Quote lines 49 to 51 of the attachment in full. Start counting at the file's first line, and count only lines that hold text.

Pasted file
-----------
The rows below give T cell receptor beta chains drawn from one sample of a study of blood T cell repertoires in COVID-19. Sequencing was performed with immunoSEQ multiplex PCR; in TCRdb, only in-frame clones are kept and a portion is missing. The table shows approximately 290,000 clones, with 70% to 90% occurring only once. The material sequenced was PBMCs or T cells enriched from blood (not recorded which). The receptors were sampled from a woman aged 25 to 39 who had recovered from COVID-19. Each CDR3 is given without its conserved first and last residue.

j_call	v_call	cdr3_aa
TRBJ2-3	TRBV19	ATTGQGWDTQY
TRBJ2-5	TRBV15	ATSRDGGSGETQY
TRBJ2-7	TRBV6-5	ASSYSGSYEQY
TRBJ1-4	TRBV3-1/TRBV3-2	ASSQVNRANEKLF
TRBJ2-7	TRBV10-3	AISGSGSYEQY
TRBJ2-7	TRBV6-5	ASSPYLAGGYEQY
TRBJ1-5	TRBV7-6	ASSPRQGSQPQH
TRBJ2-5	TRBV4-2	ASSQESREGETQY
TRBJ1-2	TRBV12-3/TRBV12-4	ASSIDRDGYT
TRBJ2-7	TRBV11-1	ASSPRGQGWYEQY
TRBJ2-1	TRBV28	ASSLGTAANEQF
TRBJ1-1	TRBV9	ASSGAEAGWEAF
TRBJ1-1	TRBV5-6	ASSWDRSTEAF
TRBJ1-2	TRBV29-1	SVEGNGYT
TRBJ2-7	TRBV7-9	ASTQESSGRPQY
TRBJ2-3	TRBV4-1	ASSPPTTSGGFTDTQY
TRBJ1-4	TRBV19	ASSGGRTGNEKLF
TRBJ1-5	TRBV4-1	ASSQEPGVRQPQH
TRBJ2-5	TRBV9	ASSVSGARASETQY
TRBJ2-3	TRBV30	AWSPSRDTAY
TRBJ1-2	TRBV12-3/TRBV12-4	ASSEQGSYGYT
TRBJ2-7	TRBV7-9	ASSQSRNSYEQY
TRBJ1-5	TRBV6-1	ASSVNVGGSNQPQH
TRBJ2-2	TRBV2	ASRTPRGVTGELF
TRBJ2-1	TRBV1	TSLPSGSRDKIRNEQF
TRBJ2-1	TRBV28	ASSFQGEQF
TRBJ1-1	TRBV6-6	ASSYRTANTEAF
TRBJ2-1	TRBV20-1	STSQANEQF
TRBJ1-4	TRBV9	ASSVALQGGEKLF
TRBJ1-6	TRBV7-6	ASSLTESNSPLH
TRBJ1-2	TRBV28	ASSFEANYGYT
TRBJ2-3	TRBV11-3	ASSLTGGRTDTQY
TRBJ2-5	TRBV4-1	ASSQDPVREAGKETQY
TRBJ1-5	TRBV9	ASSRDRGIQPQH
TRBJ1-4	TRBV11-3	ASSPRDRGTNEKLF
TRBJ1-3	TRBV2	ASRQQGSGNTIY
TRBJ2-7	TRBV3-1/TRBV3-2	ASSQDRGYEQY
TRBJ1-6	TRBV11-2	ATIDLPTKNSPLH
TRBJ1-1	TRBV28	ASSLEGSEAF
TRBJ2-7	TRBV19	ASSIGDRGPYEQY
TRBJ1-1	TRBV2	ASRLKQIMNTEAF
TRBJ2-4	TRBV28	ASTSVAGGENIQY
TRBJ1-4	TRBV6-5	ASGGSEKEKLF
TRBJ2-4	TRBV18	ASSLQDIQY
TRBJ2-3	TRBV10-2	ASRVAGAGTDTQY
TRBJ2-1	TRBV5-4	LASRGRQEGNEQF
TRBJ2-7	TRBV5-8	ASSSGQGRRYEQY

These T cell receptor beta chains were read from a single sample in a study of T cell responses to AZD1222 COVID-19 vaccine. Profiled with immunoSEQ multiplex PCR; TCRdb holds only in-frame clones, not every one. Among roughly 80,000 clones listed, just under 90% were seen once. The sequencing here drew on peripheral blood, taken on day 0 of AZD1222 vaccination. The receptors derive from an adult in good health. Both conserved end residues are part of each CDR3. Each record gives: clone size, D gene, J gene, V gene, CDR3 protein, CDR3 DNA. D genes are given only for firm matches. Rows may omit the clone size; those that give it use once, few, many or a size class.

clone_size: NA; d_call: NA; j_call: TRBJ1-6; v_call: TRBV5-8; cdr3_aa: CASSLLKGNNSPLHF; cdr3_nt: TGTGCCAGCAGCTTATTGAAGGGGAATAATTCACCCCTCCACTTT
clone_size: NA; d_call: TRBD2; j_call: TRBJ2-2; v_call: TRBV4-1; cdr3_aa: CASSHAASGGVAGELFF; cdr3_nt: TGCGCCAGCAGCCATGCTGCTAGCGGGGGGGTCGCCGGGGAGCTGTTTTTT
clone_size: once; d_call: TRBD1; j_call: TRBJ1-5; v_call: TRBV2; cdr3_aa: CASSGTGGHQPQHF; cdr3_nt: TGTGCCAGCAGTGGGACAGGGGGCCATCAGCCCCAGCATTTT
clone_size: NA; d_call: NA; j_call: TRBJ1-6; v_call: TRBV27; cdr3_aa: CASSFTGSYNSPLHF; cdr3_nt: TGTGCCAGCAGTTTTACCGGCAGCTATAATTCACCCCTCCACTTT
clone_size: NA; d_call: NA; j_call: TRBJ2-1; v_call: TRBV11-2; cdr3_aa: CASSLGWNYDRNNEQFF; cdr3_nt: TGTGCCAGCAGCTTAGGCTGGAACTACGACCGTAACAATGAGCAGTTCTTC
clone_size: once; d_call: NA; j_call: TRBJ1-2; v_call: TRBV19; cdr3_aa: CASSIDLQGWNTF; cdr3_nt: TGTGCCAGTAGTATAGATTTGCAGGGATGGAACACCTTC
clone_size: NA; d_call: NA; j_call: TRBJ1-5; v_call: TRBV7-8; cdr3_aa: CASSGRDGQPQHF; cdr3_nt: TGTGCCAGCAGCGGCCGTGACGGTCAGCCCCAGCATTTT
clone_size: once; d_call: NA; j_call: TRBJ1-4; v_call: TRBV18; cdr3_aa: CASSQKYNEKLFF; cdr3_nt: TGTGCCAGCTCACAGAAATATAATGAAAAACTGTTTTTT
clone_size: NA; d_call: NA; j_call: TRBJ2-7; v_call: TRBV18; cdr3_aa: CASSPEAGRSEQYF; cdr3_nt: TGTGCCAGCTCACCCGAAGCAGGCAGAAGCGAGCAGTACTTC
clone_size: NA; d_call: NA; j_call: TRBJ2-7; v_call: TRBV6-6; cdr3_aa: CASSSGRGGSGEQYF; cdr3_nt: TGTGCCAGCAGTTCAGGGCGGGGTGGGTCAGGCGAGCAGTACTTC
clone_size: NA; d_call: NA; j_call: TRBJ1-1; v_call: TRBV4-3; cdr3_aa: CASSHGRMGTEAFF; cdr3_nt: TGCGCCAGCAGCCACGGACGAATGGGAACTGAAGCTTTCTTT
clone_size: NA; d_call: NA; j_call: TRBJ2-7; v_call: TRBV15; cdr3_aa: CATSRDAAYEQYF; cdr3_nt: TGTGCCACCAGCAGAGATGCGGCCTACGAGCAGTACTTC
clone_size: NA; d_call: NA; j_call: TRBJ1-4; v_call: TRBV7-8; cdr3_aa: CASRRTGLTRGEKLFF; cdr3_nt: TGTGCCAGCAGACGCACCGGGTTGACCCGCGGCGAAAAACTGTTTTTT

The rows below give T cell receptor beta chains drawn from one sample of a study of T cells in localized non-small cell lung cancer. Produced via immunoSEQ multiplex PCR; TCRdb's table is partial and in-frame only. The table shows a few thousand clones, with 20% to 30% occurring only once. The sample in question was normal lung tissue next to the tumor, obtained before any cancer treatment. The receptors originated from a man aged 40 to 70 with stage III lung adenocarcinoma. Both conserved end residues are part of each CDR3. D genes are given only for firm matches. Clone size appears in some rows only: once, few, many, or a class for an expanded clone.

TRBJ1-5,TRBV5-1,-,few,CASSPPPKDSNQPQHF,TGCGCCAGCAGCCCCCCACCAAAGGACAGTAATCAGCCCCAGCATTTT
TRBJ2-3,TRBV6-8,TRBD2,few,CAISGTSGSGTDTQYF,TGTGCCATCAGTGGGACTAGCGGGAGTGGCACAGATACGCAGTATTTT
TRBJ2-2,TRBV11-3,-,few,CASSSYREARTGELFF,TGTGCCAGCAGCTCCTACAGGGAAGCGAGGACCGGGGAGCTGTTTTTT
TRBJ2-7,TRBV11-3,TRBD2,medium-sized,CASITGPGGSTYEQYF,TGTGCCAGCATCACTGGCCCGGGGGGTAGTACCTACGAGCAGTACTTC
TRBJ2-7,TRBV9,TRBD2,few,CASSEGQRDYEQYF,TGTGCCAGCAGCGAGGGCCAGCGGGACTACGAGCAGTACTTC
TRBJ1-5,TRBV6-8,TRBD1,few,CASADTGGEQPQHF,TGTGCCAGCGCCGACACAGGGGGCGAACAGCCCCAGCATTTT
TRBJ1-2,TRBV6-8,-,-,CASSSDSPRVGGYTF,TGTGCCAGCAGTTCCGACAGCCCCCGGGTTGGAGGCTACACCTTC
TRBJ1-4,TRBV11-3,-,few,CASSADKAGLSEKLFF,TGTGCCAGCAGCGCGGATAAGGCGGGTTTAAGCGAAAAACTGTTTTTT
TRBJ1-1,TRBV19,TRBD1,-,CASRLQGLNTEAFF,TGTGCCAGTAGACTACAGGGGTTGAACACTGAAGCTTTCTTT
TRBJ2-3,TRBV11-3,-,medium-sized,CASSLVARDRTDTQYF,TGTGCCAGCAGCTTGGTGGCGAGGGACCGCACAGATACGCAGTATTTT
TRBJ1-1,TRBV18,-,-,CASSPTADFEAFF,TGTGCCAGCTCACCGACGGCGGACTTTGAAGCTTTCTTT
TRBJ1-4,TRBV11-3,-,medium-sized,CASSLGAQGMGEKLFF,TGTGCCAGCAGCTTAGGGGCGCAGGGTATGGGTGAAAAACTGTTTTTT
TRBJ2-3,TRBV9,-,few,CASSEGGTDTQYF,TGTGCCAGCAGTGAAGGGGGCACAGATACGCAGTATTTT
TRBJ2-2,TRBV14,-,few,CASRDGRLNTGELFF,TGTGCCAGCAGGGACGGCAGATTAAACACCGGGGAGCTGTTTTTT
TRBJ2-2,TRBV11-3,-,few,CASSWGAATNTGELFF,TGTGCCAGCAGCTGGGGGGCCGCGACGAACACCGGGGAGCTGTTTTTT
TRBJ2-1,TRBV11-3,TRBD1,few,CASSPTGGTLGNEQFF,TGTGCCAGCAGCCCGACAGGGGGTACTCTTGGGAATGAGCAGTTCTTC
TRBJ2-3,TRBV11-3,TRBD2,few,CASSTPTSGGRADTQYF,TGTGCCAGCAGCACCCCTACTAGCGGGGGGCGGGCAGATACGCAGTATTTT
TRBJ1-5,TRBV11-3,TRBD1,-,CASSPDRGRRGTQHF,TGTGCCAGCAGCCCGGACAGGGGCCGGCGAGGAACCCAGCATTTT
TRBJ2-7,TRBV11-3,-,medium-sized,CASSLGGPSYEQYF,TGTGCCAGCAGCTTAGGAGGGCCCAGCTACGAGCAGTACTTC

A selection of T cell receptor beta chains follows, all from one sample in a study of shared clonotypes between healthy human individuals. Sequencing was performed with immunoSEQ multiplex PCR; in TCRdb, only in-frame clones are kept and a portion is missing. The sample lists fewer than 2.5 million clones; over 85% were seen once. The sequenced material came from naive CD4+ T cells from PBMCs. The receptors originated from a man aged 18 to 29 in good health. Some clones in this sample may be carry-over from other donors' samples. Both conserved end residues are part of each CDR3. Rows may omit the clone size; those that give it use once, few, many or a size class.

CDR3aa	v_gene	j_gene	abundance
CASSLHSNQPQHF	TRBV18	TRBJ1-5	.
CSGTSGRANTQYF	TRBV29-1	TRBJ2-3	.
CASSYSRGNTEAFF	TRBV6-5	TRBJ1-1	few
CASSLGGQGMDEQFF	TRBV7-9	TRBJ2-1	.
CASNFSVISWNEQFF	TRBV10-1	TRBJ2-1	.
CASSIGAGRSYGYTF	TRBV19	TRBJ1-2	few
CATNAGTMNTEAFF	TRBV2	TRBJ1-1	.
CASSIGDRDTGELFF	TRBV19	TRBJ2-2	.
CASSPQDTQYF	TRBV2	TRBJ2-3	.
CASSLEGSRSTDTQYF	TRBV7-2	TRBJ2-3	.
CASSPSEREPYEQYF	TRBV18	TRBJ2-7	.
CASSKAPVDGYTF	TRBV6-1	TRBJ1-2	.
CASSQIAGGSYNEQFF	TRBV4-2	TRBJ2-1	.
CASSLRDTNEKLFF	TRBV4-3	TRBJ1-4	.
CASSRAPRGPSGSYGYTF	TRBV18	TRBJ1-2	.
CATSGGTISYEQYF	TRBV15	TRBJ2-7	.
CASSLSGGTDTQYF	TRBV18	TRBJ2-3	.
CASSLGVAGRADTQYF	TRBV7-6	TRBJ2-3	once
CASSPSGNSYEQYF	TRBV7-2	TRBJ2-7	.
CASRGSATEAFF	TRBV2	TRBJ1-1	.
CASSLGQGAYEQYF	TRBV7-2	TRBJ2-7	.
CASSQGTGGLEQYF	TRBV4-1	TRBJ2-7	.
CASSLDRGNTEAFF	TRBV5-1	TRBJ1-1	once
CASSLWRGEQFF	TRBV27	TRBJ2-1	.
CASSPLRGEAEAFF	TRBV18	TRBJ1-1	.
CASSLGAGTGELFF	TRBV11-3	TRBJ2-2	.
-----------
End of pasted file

TRBJ2-7	TRBV5-8	ASSSGQGRRYEQY

These T cell receptor beta chains were read from a single sample in a study of T cell responses to AZD1222 COVID-19 vaccine. Profiled with immunoSEQ multiplex PCR; TCRdb holds only in-frame clones, not every one. Among roughly 80,000 clones listed, just under 90% were seen once. The sequencing here drew on peripheral blood, taken on day 0 of AZD1222 vaccination. The receptors derive from an adult in good health. Both conserved end residues are part of each CDR3. Each record gives: clone size, D gene, J gene, V gene, CDR3 protein, CDR3 DNA. D genes are given only for firm matches. Rows may omit the clone size; those that give it use once, few, many or a size class.

clone_size: NA; d_call: NA; j_call: TRBJ1-6; v_call: TRBV5-8; cdr3_aa: CASSLLKGNNSPLHF; cdr3_nt: TGTGCCAGCAGCTTATTGAAGGGGAATAATTCACCCCTCCACTTT